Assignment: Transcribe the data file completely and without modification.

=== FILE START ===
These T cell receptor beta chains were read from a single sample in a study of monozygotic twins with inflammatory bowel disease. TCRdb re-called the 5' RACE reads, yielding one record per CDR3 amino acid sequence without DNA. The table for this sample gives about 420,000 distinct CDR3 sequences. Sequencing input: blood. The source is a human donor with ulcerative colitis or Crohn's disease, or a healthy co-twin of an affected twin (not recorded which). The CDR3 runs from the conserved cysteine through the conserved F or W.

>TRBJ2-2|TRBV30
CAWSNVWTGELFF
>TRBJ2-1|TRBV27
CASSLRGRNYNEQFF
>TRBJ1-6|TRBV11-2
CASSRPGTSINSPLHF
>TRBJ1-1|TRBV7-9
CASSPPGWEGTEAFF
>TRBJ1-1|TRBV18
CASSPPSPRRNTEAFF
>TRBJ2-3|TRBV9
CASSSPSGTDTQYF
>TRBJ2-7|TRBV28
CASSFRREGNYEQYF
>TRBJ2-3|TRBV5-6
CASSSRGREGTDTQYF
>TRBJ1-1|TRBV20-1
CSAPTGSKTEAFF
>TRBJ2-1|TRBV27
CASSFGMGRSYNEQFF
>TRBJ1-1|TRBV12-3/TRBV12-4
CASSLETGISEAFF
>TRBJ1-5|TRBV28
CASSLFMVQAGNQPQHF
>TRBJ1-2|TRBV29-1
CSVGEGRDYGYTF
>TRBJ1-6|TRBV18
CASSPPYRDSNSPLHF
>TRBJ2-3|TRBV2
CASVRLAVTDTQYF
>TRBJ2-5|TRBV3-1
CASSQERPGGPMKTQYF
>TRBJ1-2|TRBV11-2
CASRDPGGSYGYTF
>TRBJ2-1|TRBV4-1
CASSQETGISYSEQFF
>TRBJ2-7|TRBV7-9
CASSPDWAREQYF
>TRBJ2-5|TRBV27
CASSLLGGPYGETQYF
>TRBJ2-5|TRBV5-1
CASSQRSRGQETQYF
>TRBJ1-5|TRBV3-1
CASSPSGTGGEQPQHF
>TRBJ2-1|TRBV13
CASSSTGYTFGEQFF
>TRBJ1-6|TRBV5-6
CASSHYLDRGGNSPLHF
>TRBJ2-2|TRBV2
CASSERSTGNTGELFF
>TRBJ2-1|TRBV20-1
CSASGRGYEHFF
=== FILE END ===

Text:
These T cell receptor beta chains were read from a single sample in a study of monozygotic twins with inflammatory bowel disease. TCRdb re-called the 5' RACE reads, yielding one record per CDR3 amino acid sequence without DNA. The table for this sample gives about 420,000 distinct CDR3 sequences. Sequencing input: blood. The source is a human donor with ulcerative colitis or Crohn's disease, or a healthy co-twin of an affected twin (not recorded which). The CDR3 runs from the conserved cysteine through the conserved F or W.

>TRBJ2-2|TRBV30
CAWSNVWTGELFF
>TRBJ2-1|TRBV27
CASSLRGRNYNEQFF
>TRBJ1-6|TRBV11-2
CASSRPGTSINSPLHF
>TRBJ1-1|TRBV7-9
CASSPPGWEGTEAFF
>TRBJ1-1|TRBV18
CASSPPSPRRNTEAFF
>TRBJ2-3|TRBV9
CASSSPSGTDTQYF
>TRBJ2-7|TRBV28
CASSFRREGNYEQYF
>TRBJ2-3|TRBV5-6
CASSSRGREGTDTQYF
>TRBJ1-1|TRBV20-1
CSAPTGSKTEAFF
>TRBJ2-1|TRBV27
CASSFGMGRSYNEQFF
>TRBJ1-1|TRBV12-3/TRBV12-4
CASSLETGISEAFF
>TRBJ1-5|TRBV28
CASSLFMVQAGNQPQHF
>TRBJ1-2|TRBV29-1
CSVGEGRDYGYTF
>TRBJ1-6|TRBV18
CASSPPYRDSNSPLHF
>TRBJ2-3|TRBV2
CASVRLAVTDTQYF
>TRBJ2-5|TRBV3-1
CASSQERPGGPMKTQYF
>TRBJ1-2|TRBV11-2
CASRDPGGSYGYTF
>TRBJ2-1|TRBV4-1
CASSQETGISYSEQFF
>TRBJ2-7|TRBV7-9
CASSPDWAREQYF
>TRBJ2-5|TRBV27
CASSLLGGPYGETQYF
>TRBJ2-5|TRBV5-1
CASSQRSRGQETQYF
>TRBJ1-5|TRBV3-1
CASSPSGTGGEQPQHF
>TRBJ2-1|TRBV13
CASSSTGYTFGEQFF
>TRBJ1-6|TRBV5-6
CASSHYLDRGGNSPLHF
>TRBJ2-2|TRBV2
CASSERSTGNTGELFF
>TRBJ2-1|TRBV20-1
CSASGRGYEHFF